Before The Colonel and I left Indiana after my mother's June funeral we made a visit to Ft. Wayne. I had never been to Ft. Wayne and was looking forward to some of it's historical sites.
The Colonel knew that John Chapman aka "Johnny Appleseed" was buried somewhere in Ft. Wayne. We have all heard about Johnny Appleseed (thanks to Walt Disney) but what do we really know about him?
John Chapman or Johnny Appleseed (1774-1845) was a legendary planter of orchards in Ohio, Indiana and Illinois. First hand accounts said there were 15,000 trees growing in his largest nursery along the Maumee River just twelve miles from Ft. Wayne.
He was a real person, was a friend to all of God's creatures and a missionary for the Swedenborgian religion, a Christian denomination.
Johnny Appleseed was a smart business man. Moving ahead of the waves of westward bound settlers, he purchased property, carefully sowed apple seeds, and had seedlings when settlers arrived. His seedlings were very valuable because apples were a symbol of permanency. He sold trees for 3 cents if you planted them and 6.5 cents if he planted them for you. Johnny was also very generous often saying, "Pay me when you can."
Material things meant little to Johnny except when they could make a child smile, give a pioneer family the means to improve their diet or increase their cash income from apples, cider or Applejack. Cider and Applejack were used as currency in Colonial America.
Johnny Appleseed lived a life of service in harmony with nature that impressed Native Americans as well as fellow Americans. He was a proud patriot. His thoughts were of God and the afterlife and his greeting was often, "I have good news from Heaven!" Johnny was a good salesman and people loved him.
After a little driving around and asking for the location of Johnny Appleseed's grave site The Colonel and I finally found it.
Johnny Appleseed is buried atop a hill and on that hill are planted apple trees (the same type of apples that Johnny planted).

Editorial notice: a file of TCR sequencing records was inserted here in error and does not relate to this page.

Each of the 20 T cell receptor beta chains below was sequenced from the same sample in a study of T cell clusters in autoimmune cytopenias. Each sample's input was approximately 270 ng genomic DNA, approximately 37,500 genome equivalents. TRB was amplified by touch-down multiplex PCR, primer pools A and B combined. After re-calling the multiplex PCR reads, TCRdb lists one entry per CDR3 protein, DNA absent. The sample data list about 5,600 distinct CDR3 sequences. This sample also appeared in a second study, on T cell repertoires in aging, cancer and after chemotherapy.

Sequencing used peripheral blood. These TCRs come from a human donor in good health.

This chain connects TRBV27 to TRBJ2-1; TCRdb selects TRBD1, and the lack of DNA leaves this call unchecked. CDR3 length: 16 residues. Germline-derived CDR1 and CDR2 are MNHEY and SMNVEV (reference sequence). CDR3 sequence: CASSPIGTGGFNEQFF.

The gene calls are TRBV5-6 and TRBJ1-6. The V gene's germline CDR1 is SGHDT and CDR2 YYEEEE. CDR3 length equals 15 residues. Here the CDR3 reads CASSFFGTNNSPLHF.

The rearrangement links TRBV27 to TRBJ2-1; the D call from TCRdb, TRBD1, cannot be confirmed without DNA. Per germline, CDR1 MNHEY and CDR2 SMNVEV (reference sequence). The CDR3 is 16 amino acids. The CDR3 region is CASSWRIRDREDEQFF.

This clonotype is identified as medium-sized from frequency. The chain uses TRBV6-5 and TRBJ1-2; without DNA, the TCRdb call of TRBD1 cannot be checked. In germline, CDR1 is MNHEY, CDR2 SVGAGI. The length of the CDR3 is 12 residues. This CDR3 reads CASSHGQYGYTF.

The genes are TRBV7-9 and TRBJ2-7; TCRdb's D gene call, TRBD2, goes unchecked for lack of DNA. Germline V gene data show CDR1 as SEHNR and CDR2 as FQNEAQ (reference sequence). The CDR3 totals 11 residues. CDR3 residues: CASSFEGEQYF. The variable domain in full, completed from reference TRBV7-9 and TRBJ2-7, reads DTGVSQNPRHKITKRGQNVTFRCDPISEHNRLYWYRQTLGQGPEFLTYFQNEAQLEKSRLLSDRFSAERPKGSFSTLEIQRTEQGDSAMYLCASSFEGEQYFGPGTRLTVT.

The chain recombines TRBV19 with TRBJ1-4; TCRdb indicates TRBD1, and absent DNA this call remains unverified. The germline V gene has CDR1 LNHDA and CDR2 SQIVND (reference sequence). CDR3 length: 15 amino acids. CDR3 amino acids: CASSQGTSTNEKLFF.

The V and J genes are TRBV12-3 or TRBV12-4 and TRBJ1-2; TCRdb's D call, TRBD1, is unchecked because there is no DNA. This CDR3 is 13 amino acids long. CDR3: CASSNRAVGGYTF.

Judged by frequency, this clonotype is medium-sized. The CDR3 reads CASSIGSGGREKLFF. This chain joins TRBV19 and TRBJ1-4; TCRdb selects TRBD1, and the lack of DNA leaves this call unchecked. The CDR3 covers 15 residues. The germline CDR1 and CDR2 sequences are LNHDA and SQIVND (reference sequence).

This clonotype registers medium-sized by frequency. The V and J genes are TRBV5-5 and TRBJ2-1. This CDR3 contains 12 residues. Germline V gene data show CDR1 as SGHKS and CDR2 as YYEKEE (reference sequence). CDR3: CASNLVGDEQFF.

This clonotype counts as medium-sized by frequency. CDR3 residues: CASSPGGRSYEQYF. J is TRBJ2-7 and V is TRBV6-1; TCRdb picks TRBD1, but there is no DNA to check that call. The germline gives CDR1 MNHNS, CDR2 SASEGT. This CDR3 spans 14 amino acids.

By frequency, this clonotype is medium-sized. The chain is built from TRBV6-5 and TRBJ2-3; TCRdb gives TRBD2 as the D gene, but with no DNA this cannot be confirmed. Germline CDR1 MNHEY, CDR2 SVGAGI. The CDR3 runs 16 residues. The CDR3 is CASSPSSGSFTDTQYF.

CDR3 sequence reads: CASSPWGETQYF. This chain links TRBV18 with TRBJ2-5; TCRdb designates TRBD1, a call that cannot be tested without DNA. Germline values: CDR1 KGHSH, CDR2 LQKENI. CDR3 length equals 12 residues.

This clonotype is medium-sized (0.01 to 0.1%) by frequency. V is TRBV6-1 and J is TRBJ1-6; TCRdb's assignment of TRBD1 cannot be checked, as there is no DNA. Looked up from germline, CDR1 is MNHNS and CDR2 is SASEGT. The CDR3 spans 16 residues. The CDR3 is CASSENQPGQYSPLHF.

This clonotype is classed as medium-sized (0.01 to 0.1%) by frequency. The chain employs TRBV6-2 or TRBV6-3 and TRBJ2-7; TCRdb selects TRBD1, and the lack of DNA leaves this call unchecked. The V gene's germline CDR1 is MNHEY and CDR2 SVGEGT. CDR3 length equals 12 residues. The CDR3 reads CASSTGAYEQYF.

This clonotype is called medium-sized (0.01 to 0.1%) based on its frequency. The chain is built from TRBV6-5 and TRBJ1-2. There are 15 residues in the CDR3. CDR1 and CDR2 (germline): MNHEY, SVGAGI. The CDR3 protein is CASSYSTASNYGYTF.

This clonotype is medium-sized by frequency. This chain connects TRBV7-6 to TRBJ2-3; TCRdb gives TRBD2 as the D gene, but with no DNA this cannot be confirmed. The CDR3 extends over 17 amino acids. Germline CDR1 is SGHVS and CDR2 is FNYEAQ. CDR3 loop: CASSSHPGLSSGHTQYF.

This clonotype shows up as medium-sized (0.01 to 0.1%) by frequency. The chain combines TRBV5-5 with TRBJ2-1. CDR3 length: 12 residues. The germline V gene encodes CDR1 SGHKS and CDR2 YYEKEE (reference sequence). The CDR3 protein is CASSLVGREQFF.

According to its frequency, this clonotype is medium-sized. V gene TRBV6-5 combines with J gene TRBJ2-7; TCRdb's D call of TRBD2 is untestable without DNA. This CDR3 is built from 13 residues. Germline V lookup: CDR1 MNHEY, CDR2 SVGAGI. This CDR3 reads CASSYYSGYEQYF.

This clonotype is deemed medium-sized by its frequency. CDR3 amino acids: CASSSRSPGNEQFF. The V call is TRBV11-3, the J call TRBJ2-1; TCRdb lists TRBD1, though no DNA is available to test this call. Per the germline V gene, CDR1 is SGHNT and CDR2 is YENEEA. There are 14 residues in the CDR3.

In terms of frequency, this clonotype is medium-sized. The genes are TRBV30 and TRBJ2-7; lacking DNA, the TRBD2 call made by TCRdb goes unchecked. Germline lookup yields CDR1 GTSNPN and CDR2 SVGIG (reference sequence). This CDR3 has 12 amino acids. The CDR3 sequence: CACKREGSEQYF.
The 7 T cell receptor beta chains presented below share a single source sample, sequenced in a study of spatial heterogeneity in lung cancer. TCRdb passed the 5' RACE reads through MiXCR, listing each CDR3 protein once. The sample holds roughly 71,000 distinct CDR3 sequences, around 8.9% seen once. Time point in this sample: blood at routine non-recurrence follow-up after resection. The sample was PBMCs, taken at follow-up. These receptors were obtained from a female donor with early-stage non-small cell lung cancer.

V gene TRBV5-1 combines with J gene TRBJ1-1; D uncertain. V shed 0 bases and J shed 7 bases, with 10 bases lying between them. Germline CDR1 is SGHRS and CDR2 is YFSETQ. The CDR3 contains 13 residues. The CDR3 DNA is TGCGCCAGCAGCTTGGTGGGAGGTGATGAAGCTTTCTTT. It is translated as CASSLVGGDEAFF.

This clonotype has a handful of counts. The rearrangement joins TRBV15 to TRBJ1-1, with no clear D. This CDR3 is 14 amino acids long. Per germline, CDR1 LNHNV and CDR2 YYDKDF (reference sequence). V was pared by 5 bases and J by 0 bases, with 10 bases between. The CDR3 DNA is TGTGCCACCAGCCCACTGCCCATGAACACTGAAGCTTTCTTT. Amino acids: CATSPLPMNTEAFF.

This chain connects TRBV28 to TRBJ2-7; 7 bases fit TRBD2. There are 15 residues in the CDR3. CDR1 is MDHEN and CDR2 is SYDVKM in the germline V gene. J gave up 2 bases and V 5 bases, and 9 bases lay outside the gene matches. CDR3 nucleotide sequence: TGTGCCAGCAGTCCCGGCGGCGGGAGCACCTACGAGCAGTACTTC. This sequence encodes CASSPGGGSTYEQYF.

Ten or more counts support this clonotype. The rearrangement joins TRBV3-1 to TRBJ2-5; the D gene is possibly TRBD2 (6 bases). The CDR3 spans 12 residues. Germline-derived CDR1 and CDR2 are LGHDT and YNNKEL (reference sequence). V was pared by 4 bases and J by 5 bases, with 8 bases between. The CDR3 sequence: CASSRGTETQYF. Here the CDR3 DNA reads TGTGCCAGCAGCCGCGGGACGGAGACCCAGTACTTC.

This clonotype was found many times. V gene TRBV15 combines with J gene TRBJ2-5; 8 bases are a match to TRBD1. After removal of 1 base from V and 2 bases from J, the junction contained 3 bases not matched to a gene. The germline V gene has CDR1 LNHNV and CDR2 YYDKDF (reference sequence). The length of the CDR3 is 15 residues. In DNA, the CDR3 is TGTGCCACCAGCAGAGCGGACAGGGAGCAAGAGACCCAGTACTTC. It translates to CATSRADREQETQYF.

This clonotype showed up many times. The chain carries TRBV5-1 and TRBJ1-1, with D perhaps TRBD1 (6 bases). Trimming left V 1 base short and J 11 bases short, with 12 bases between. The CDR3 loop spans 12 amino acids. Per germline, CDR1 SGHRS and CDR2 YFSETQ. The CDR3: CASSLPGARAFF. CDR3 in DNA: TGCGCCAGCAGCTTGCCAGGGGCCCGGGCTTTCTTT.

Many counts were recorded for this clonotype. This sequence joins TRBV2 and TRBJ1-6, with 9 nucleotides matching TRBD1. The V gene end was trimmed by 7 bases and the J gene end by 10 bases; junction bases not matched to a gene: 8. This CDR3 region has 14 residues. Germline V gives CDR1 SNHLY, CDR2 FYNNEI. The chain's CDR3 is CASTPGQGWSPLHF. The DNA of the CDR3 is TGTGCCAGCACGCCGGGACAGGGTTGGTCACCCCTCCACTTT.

The Colonel and I were thrilled to have been able to visit Johnny Appleseed's grave site. The visit made us curious about Applejack (mentioned on the informational board at the base of the hill). We had not heard of it before and had to learn more and possibly taste the alcoholic beverage that played such a large part in Colonial America's economic history.
Well, The Colonel did some research and found that Applejack is still made. He also discovered that we could purchase some in Fort Myers.
In his research, The Colonel found out that Laird's Applejack was the one to try. We drove south to purchase a bottle.
A little history lesson on Laird's Applejack (on the bottle). It was first made by William Laird in Monmouth, New Jersey in 1698. Around 1760, George Washington discovered this unique beverage, asked for and received the Laird Family recipe and soon introduced Applejack to the Virginia Colony.
Well, of course after reading the history of Laird's Applejack The Colonel and I were that much more interested in tasting it...I mean George Washington drank the stuff!
Just opening the bottle and getting a whiff of the Applejack prompted us to break out the smallest of glasses...this stuff was going to be strong.
The initial taste was of strong alcohol and the amber liquid mildly burned the mouth and throat as it went down. There was then a delicious, delicate apple aftertaste.
I liked trying this Colonial American beverage. It is not one that I will drink frequently so the bottle will last for a long while. Who knows, maybe if there is a Zombie Apocalypse I will have to revert to the colonial days and use the remainder as currency.